- The Washington Times - Monday, June 9, 2008


Russian plane violates airspace

TALLINN | A Russian military transport plane violated Estonia’s airspace on its way to the Russian Baltic Sea enclave of Kaliningrad, the Estonian military said Sunday.

In a statement, the Estonian armed forces said that the AN-72 transport plane entered Estonia’s skies at 9:03 p.m. Sunday, before leaving a minute later.

The plane was flying above neutral waters before straying into Estonian airspace over the island of Vaindloo, the military said.

The AN-72, which can carry 10 tons of cargo, also could be used for intelligence purposes, said the statement.

Estonia, the northernmost of the three Baltic states, was ruled by the Soviet Union until the collapse of the communist bloc in 1991, and along with its neighbors Latvia and Lithuania joined NATO and the European Union in 2004.

All three countries have regularly complained of airspace violations by Russian military and civilian aircraft, which have to cross close to their skies to reach Kaliningrad.

Russia, however, rarely concedes its planes have violated the three countries’ airspace.


Merkel pledges support for Sarkozy

BERLIN | German Chancellor Angela Merkel pledged French President Nicolas Sarkozy her full support when Paris assumes the EU presidency next month despite ongoing differences, in an interview to be published Monday.

Mrs. Merkel told the daily Straubinger Tagblatt ahead of a Franco-German summit Monday that Mr. Sarkozy could count on Berlin’s help on thorny issues such as climate protection and European Union institutional reforms during Paris’ six-month stint at the helm.

The 27-nation bloc plans to introduce measures by the end of the year to reduce greenhouse-gas emissions by 20 percent by 2020. The goal was set under the German presidency and is aimed at slowing global warming with an emphasis on renewable energy sources.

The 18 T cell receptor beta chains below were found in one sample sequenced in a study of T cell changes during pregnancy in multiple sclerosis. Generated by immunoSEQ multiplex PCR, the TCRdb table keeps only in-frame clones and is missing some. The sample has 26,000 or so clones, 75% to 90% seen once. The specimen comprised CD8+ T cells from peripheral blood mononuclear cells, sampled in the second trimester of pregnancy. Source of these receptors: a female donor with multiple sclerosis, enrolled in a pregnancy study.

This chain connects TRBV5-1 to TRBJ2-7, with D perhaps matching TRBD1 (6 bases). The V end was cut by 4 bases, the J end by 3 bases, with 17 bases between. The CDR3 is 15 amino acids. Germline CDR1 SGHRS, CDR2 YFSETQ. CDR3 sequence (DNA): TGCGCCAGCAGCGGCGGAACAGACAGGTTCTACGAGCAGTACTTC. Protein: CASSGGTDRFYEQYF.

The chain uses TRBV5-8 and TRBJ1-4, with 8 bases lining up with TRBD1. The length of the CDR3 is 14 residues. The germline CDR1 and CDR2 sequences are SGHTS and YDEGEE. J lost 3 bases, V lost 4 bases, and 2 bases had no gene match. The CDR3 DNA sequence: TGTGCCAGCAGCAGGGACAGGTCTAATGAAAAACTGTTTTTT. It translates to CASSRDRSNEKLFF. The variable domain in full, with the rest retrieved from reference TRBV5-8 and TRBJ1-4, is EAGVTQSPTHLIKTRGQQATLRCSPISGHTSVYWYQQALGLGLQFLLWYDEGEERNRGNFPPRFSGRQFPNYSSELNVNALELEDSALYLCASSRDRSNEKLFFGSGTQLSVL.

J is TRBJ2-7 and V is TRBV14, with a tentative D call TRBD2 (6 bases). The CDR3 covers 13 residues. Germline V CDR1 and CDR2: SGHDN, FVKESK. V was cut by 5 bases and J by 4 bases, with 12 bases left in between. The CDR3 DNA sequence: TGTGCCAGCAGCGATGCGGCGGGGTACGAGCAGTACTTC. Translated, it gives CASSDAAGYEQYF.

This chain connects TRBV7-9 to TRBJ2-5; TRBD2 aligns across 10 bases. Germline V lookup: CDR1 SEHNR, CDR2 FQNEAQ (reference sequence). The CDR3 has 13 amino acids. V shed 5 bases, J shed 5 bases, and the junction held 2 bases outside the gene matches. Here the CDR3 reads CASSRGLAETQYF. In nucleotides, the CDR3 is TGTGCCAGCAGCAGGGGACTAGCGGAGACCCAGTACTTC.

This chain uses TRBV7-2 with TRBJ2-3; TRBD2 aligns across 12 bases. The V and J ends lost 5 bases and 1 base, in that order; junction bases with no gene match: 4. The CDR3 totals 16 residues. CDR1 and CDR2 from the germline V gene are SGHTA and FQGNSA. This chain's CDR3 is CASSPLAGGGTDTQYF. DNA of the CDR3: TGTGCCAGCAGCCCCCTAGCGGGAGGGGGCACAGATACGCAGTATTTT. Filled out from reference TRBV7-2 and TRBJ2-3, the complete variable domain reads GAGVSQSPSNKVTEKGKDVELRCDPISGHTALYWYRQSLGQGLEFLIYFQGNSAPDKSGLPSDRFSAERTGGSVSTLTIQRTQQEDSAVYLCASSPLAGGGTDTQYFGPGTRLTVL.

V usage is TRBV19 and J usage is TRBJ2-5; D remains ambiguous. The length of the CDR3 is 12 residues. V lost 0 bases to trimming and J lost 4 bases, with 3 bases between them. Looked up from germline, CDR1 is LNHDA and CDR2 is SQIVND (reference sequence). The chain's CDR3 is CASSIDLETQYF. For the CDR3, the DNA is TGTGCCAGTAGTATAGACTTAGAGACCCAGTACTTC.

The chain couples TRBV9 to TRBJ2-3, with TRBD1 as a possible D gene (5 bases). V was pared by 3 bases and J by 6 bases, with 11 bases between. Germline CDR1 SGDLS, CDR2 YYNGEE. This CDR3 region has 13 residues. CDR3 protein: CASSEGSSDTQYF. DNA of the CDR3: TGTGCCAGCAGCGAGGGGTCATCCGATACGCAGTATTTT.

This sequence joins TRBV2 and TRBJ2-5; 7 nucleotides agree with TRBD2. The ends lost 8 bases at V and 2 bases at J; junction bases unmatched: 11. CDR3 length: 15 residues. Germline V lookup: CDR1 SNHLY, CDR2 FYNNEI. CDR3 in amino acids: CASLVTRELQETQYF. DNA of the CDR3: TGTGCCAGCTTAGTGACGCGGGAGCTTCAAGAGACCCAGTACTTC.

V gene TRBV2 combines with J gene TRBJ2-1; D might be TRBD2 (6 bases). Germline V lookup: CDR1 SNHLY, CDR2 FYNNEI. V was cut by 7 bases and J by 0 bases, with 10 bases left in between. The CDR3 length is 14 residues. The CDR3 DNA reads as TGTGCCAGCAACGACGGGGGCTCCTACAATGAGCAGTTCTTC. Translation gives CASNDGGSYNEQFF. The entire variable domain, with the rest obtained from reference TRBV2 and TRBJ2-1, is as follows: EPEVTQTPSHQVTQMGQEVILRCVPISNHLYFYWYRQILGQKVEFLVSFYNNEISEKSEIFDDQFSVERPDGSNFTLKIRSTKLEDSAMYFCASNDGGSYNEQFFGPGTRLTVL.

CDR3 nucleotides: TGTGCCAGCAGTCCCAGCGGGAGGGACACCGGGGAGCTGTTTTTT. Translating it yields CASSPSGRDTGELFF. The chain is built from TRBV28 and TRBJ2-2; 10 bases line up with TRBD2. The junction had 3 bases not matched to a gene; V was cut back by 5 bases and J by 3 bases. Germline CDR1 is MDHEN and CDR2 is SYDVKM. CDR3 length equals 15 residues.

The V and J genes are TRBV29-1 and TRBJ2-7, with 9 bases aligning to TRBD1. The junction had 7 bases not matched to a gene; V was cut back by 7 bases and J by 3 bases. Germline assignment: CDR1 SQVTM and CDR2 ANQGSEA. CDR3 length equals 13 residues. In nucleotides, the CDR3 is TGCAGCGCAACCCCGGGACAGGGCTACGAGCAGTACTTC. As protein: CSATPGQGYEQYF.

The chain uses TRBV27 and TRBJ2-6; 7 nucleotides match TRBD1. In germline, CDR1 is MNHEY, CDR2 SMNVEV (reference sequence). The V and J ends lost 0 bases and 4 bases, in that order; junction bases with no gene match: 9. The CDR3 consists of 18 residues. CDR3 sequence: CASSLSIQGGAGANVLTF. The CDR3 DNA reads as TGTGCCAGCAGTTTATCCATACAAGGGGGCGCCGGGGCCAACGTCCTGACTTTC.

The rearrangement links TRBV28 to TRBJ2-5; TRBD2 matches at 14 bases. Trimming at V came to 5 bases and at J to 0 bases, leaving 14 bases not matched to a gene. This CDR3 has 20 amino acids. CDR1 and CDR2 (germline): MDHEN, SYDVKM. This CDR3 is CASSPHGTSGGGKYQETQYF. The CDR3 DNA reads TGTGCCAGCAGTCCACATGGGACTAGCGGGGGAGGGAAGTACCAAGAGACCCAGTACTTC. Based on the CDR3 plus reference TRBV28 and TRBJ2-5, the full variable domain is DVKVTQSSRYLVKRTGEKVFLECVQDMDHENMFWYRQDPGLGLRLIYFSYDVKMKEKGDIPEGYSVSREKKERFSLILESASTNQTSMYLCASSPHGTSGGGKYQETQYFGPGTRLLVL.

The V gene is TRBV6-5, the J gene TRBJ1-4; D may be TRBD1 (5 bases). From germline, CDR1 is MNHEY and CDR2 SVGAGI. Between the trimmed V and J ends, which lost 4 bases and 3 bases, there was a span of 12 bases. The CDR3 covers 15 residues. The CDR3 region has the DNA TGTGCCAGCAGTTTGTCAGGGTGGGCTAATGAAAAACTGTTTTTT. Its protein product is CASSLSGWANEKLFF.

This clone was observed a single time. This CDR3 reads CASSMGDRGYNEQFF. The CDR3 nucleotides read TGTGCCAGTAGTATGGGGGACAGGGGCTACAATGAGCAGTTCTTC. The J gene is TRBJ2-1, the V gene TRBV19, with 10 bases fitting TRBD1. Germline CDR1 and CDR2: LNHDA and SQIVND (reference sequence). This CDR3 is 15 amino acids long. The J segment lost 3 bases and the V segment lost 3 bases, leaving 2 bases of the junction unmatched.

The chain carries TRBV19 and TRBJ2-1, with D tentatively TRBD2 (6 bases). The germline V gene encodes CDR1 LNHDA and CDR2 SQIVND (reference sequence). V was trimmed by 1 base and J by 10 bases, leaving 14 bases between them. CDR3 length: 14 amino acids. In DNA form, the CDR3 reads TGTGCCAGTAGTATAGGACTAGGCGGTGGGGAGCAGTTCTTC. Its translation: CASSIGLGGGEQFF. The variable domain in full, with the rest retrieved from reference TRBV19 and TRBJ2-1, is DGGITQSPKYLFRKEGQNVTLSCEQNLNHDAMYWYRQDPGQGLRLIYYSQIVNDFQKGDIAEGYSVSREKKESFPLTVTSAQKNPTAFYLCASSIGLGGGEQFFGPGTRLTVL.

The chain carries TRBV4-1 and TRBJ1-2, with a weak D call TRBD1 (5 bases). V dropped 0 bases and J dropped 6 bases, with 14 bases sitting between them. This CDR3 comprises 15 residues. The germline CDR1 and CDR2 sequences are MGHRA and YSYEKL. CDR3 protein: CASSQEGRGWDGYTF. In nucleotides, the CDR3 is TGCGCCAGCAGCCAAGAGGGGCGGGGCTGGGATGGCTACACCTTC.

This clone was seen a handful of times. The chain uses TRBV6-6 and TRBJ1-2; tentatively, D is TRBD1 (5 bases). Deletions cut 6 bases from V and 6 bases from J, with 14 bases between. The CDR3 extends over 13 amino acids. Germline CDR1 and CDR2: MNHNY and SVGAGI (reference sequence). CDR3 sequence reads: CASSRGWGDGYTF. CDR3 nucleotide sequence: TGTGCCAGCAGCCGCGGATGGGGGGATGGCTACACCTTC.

France and Germany are at odds over EU-wide plans to impose a carbon-emissions limit of nearly a half-pound per mile on all new EU cars by 2012.

Berlin opposes the plans as vehicles made by German firms such as BMW, Daimler and Porsche tend to be larger, luxury vehicles with greater emissions.

France backs the legislation as French automakers such as Peugeot and Renault tend to build smaller cars that pollute less.


Cowen optimistic on EU referendum

DUBLIN | Prime Minister Brian Cowen expressed confidence Ireland will vote in favor of the Lisbon Treaty in a referendum Thursday in which vital reforms to the European Union hang in the balance.

Ireland is the only country in the 27-member bloc that will vote on the treaty, and Mr. Cowen said if it is rejected, the country would “marginalize” itself and lose influence in the EU.

The referendum is being closely watched by concerned leaders in other European capitals.

Mr. Cowen’s comments Sunday come as Ireland’s Europe Minister Dick Roche warned that a “no” vote would plunge the EU into “crisis,” and the campaign’s final opinion poll put the “yes” camp narrowly ahead, but with the “no” vote growing.

The Lisbon Treaty aims to streamline decision-making in the EU following recent expansion and would create a full-time EU president and foreign-policy chief.

If the treaty is rejected by Ireland’s fewer than 4 million voters, it is expected to cause chaos across the bloc, which covers 500 million people.

From wire dispatches and staff reports

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